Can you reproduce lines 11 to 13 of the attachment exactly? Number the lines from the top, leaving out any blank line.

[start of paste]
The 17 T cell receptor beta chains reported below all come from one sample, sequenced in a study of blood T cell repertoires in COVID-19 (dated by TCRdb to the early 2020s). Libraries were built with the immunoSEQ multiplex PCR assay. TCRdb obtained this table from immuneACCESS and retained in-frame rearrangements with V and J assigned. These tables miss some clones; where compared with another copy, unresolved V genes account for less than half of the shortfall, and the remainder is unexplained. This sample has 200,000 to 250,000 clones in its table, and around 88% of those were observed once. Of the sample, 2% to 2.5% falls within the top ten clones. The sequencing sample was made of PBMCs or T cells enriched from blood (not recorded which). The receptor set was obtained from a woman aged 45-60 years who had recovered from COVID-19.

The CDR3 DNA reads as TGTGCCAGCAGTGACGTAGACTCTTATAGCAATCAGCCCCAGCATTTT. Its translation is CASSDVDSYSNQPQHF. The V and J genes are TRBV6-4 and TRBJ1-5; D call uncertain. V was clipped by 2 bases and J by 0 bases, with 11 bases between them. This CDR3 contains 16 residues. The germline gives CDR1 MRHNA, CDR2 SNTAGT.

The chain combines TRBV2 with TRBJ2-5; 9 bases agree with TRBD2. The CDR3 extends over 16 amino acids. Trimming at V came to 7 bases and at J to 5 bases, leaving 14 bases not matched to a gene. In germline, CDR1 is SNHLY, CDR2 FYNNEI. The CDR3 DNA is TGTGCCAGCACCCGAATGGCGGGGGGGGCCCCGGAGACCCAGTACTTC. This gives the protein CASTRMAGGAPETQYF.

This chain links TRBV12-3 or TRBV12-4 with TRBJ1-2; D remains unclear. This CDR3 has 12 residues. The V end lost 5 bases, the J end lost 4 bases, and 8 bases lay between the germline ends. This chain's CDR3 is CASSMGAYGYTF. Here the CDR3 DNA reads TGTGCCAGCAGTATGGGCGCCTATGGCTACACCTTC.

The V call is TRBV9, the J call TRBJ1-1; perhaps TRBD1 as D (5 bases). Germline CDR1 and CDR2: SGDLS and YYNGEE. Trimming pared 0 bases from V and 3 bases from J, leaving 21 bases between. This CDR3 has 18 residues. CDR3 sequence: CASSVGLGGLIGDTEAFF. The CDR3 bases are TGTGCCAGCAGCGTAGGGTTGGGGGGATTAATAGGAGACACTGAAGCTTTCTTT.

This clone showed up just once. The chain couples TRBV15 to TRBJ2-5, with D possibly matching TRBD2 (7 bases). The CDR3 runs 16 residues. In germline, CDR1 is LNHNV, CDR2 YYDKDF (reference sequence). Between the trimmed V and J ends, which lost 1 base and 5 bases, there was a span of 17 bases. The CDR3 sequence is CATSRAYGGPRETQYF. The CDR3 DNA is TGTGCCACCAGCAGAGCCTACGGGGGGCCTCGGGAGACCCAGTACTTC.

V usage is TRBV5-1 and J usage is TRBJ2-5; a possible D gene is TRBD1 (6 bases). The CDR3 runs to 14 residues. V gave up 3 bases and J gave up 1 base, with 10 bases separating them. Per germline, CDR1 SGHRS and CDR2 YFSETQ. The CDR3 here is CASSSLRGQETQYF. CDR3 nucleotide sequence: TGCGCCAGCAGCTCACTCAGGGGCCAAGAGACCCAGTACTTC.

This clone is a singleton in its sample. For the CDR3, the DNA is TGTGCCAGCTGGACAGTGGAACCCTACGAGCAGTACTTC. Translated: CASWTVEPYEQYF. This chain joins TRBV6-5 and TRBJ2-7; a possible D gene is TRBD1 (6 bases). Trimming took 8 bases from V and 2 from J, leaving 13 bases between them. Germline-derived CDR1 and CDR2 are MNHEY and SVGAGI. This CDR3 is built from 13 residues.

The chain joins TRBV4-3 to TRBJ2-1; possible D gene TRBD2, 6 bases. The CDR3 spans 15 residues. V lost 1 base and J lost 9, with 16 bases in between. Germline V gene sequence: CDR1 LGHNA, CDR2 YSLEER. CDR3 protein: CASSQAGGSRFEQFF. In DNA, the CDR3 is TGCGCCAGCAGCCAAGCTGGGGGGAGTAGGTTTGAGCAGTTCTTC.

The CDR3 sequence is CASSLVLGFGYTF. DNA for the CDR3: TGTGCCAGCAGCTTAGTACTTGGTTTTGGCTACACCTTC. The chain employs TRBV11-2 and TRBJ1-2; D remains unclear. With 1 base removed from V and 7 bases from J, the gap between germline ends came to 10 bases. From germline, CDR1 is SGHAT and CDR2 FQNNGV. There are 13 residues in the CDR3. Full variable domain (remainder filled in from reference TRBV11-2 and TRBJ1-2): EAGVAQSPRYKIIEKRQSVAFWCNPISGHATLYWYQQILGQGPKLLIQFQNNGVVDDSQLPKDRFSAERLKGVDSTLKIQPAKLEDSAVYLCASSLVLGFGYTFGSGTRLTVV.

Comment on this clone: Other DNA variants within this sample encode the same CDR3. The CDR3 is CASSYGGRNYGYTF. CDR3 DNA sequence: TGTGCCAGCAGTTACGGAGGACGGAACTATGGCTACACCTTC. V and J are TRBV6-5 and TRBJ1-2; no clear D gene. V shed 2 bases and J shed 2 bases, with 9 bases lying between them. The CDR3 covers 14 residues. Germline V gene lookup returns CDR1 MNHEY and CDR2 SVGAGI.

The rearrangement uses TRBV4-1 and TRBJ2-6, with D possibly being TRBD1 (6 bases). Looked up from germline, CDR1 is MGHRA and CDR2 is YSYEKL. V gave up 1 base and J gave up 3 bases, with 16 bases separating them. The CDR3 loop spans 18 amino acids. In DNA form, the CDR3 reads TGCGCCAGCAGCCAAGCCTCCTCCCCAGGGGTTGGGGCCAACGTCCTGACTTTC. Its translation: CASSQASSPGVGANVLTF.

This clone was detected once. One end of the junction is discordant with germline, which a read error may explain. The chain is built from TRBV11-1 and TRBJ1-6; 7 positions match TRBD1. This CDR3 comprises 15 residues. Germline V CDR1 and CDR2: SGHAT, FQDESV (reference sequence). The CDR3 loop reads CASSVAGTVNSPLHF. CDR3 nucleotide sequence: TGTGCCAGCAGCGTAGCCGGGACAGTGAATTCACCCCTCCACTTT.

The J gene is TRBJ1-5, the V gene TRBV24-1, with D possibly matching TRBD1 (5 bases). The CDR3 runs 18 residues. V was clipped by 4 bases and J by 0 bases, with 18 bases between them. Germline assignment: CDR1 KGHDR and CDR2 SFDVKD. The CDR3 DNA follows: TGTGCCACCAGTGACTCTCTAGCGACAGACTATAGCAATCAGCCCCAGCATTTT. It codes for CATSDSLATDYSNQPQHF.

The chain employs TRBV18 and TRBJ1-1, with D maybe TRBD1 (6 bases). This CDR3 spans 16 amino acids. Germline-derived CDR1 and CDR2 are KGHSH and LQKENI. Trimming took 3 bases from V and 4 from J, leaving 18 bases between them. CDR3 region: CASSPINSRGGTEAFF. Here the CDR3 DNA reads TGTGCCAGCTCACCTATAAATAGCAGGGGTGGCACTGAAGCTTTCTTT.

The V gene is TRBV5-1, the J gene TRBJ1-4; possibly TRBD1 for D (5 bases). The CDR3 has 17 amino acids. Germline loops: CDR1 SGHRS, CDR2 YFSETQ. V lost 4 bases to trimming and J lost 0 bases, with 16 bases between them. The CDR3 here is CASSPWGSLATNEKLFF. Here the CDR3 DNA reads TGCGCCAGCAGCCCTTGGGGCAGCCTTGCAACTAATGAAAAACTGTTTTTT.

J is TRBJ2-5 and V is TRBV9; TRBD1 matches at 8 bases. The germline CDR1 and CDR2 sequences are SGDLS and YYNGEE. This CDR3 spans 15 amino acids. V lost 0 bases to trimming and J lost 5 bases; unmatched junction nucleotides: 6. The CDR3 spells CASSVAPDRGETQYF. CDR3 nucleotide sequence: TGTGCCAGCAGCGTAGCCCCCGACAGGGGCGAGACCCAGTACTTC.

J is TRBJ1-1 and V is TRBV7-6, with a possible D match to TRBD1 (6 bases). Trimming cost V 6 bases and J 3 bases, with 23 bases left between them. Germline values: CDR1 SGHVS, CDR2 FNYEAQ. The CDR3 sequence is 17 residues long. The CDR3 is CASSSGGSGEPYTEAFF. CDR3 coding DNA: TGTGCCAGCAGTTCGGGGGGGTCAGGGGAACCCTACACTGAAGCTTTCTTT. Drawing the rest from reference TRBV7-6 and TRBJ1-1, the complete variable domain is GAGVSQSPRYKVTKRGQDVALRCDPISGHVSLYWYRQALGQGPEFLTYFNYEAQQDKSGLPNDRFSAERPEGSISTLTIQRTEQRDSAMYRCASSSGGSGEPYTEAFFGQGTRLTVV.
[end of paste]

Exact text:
Comment on this clone: Other DNA variants within this sample encode the same CDR3. The CDR3 is CASSYGGRNYGYTF. CDR3 DNA sequence: TGTGCCAGCAGTTACGGAGGACGGAACTATGGCTACACCTTC. V and J are TRBV6-5 and TRBJ1-2; no clear D gene. V shed 2 bases and J shed 2 bases, with 9 bases lying between them. The CDR3 covers 14 residues. Germline V gene lookup returns CDR1 MNHEY and CDR2 SVGAGI.

The rearrangement uses TRBV4-1 and TRBJ2-6, with D possibly being TRBD1 (6 bases). Looked up from germline, CDR1 is MGHRA and CDR2 is YSYEKL. V gave up 1 base and J gave up 3 bases, with 16 bases separating them. The CDR3 loop spans 18 amino acids. In DNA form, the CDR3 reads TGCGCCAGCAGCCAAGCCTCCTCCCCAGGGGTTGGGGCCAACGTCCTGACTTTC. Its translation: CASSQASSPGVGANVLTF.

This clone was detected once. One end of the junction is discordant with germline, which a read error may explain. The chain is built from TRBV11-1 and TRBJ1-6; 7 positions match TRBD1. This CDR3 comprises 15 residues. Germline V CDR1 and CDR2: SGHAT, FQDESV (reference sequence). The CDR3 loop reads CASSVAGTVNSPLHF. CDR3 nucleotide sequence: TGTGCCAGCAGCGTAGCCGGGACAGTGAATTCACCCCTCCACTTT.